Lots of strange drama aswirl in the NFL in the buildup to Sunday’s AFC and NFC championship games.
The Pittsburgh Steelers have been tamping down a week-long brush fire after receiver Antonio Brown secretly did a Facebook Live video of coach Mike Tomlin’s supposedly private postgame talk to the team. In it, Tomlin called Sunday’s opponent, the New England Patriots, “[expletive].” Angry and embarrassed, Tomlin then called Brown “foolish,” “selfish” and “inconsiderate.” Brown in turn confessed apologies for causing a “total distraction.” Said Patriots receiver Julian Edelman: “That’s how that team is run.”
Over on the NFC side, the sad family rift surrounding Packers quarterback Aaron Rodgers was laid bare this week as publicly as that video of Tomlin when the New York Times exhumed the weird estrangement. Rodgers hasn’t spoken to his parents or brother since late 2014, soon after he began dating actress Olivia Munn. He did not attend the funeral of a grandfather he used to phone before every game. Rodgers won’t discuss the divide. “Fame can change things,” said his father Ed, without elaborating.
Meanwhile, over at the league office, commissioner Roger Goodell must now deal with the Raiders wanting to ditch Oakland for Las Vegas on the heels of the Chargers bolting San Dieo for L.A. But Goodell mainly was in the news this week for continuing to avoid attending a game in New England, where he is hated because of Deflategate. Instead of Foxborough, the cowardly commish will be in Atlanta on Sunday — for the second week in a row.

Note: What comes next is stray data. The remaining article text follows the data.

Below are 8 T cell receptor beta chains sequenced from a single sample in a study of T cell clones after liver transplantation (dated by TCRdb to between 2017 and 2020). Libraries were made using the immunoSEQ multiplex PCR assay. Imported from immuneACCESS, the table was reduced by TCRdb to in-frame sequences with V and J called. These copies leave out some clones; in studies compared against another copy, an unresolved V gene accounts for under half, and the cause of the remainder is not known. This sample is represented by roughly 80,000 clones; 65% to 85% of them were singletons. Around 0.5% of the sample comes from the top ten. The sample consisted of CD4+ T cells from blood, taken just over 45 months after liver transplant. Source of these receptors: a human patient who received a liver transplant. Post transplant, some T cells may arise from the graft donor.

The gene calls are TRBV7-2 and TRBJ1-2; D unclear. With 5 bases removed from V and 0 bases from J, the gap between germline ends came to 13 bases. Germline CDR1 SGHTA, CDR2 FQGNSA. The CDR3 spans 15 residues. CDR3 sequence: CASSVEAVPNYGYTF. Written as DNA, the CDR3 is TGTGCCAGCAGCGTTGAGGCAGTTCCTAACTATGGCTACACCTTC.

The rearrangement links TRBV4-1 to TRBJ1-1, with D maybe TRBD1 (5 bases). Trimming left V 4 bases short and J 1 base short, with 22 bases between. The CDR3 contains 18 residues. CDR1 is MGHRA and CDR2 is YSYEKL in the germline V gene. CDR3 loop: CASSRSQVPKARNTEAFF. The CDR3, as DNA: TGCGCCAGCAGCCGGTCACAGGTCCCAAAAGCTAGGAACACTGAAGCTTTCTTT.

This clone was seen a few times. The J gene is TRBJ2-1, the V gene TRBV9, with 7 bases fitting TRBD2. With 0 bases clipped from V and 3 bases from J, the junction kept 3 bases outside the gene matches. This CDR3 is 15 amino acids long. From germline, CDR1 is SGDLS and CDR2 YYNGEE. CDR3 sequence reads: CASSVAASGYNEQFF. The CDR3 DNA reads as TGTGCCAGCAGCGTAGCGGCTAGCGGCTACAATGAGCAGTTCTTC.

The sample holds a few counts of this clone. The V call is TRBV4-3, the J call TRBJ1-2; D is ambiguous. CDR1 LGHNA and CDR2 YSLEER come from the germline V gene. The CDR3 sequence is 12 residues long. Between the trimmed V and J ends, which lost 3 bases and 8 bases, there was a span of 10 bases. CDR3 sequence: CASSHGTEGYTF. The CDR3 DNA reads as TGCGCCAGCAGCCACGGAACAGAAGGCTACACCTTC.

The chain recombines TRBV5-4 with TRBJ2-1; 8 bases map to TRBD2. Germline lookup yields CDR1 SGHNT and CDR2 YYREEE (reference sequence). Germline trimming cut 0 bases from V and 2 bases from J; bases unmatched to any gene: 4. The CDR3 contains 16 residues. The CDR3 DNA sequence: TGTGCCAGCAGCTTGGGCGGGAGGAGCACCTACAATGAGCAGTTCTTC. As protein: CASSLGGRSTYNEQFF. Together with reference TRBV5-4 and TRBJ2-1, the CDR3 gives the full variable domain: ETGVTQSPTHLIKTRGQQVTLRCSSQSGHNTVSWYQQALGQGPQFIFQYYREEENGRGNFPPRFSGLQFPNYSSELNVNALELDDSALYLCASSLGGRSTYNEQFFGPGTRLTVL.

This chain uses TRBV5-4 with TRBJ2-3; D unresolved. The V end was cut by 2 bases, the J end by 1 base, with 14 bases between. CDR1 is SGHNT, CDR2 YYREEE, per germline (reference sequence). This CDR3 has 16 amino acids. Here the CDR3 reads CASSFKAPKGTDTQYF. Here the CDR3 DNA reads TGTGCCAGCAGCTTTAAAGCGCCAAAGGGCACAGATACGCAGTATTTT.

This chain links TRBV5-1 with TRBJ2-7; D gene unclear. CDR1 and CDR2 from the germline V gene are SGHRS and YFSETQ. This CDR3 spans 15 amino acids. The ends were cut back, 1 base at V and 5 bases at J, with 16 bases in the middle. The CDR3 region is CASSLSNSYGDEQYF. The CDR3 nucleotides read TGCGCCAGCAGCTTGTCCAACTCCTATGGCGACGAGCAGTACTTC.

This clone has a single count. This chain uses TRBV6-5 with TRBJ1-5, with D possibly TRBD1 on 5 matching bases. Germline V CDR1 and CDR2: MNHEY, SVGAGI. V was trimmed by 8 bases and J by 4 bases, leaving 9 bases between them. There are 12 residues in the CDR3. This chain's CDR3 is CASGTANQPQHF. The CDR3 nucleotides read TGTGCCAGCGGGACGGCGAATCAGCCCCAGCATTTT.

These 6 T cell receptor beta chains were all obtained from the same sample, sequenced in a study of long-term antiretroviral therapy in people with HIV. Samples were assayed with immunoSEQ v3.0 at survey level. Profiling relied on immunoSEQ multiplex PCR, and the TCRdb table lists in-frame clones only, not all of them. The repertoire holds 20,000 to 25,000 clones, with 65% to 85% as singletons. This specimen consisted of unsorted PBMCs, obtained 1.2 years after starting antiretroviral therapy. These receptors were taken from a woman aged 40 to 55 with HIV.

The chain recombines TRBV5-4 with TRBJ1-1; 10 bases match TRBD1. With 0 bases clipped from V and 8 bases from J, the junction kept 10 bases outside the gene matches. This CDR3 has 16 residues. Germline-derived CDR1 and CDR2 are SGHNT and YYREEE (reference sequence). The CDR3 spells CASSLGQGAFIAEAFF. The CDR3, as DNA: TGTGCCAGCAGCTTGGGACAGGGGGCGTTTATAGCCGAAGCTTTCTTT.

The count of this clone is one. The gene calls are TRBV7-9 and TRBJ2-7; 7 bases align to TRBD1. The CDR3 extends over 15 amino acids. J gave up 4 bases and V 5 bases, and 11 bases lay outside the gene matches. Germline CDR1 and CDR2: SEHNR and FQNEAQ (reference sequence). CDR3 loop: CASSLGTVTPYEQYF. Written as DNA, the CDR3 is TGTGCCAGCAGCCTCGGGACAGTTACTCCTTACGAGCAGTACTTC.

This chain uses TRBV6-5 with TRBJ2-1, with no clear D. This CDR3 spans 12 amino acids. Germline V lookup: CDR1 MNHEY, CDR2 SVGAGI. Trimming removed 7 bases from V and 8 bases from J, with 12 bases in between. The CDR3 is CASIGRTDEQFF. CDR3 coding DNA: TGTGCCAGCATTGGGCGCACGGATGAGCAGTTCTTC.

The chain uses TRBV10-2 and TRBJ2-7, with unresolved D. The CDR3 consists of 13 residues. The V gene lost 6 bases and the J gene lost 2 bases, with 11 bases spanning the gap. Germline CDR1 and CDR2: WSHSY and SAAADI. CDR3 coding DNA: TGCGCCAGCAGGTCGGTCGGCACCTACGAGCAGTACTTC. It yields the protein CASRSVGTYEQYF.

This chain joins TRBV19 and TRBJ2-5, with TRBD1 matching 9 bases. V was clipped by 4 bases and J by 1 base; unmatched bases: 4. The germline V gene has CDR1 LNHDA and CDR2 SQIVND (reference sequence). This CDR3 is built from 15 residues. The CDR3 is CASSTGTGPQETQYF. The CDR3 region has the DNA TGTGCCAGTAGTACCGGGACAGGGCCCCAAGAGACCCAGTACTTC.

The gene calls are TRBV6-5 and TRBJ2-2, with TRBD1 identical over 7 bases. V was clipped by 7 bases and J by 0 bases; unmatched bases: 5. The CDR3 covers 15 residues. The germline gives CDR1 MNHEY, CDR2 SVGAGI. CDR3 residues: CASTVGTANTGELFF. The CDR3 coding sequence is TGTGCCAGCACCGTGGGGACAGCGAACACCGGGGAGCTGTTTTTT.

With all of this drama going on, I almost forgot to mention:
This Sunday will be the single greatest day of the football season — better than even the Super Bowl. And that’s partly because this might be the greatest Final Four in NFL history.
(No, I am not saying that because my preseason Super Bowl pick — Steelers over Packers — is still in play. I’ll need some luck, including two upsets Sunday to keep that alive.)
These conference semifinalists enter Sunday having won a combined 30 games in a row, a record for a final four. It’s nine wins in a row for the Steelers, eight each for the Packers and Pats and five for the Falcons.
The four starting quarterbacks had a combined passer rating of 107.0 during the season, also a record for a Championship Sunday. The only other time the last four QBs standing topped a collective 100 rating, it was 100.7, and it was 1998.
Tom Brady (four), Ben Roethlisberger (two) and Aaron Rodgers (one) also have won a combined seven Super Bowls, also a final-four record.
I also love the mix of teams: three league giants and a requisite Cinderella for balance. The Packers, Steelers and Patriots have won a combined 23 NFL championships, including 14 Super Bowls. The Falcons have won none.
And yet Atlanta is favored Sunday, has the likely league MVP in QB Matt Ryan and led the NFL in scoring with 540 points — hardly your classic underdog. Perspective: In the 15 seasons since 2002 realignment, only 10 of 480 teams (2.1 percent) have topped 500 points in a season and only five outscored the 2016 Falcons.
So, enough with the off-field drama. We’ll have plenty of the right kind on Sunday.